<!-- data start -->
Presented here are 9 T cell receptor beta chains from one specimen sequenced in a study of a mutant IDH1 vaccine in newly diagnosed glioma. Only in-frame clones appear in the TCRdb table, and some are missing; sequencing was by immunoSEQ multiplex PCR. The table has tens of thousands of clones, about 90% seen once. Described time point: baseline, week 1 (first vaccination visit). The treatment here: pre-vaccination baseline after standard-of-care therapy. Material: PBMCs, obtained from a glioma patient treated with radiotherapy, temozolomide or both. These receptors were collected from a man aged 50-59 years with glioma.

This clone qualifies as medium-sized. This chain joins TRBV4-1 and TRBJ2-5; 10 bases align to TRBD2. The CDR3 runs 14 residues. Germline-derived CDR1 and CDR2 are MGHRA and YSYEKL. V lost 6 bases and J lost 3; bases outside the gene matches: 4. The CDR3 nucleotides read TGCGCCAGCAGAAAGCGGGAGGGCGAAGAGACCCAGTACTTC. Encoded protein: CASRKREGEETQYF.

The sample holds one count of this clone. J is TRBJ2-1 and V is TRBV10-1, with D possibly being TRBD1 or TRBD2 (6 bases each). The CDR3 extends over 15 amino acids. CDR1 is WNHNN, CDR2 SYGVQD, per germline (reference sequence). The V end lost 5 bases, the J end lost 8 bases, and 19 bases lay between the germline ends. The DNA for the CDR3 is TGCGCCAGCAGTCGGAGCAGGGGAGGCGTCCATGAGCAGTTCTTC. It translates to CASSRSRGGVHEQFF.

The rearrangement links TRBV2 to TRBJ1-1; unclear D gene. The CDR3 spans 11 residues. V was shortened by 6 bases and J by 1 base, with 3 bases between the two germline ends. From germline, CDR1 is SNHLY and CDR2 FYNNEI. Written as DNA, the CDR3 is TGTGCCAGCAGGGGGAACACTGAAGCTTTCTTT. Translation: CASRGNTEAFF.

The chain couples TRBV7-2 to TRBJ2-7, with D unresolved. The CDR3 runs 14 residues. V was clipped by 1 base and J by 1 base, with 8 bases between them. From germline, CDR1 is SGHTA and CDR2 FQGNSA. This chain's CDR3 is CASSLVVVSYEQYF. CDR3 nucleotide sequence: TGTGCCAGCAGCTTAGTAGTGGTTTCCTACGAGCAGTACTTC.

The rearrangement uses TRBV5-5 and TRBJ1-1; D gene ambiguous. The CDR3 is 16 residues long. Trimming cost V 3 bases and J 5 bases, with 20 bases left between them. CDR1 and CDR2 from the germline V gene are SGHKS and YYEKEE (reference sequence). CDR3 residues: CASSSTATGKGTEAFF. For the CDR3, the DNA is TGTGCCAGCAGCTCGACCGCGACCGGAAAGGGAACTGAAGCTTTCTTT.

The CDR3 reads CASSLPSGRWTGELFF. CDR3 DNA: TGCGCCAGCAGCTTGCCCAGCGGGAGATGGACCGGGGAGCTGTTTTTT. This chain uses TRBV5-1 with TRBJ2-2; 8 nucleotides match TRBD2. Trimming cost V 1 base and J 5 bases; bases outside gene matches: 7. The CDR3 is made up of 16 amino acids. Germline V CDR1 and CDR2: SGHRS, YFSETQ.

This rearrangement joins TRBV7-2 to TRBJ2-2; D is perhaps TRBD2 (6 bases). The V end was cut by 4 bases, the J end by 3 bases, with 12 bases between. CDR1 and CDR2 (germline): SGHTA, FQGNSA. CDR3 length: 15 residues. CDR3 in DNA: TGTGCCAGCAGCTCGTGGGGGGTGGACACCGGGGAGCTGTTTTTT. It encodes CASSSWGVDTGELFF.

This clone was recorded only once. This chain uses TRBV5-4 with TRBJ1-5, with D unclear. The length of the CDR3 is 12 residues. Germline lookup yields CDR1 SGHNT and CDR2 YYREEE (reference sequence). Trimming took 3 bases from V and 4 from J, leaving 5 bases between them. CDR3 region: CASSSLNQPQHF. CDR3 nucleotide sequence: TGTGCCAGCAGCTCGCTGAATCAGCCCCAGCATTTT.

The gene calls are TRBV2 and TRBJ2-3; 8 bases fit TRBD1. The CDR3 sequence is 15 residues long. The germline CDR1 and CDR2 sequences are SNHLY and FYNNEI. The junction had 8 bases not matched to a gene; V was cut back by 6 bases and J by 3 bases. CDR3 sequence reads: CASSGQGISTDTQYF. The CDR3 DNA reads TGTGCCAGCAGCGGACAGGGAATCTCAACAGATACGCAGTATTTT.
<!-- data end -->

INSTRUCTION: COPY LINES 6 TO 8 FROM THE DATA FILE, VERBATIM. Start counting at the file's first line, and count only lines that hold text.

The rearrangement uses TRBV5-5 and TRBJ1-1; D gene ambiguous. The CDR3 is 16 residues long. Trimming cost V 3 bases and J 5 bases, with 20 bases left between them. CDR1 and CDR2 from the germline V gene are SGHKS and YYEKEE (reference sequence). CDR3 residues: CASSSTATGKGTEAFF. For the CDR3, the DNA is TGTGCCAGCAGCTCGACCGCGACCGGAAAGGGAACTGAAGCTTTCTTT.

The CDR3 reads CASSLPSGRWTGELFF. CDR3 DNA: TGCGCCAGCAGCTTGCCCAGCGGGAGATGGACCGGGGAGCTGTTTTTT. This chain uses TRBV5-1 with TRBJ2-2; 8 nucleotides match TRBD2. Trimming cost V 1 base and J 5 bases; bases outside gene matches: 7. The CDR3 is made up of 16 amino acids. Germline V CDR1 and CDR2: SGHRS, YFSETQ.

This rearrangement joins TRBV7-2 to TRBJ2-2; D is perhaps TRBD2 (6 bases). The V end was cut by 4 bases, the J end by 3 bases, with 12 bases between. CDR1 and CDR2 (germline): SGHTA, FQGNSA. CDR3 length: 15 residues. CDR3 in DNA: TGTGCCAGCAGCTCGTGGGGGGTGGACACCGGGGAGCTGTTTTTT. It encodes CASSSWGVDTGELFF.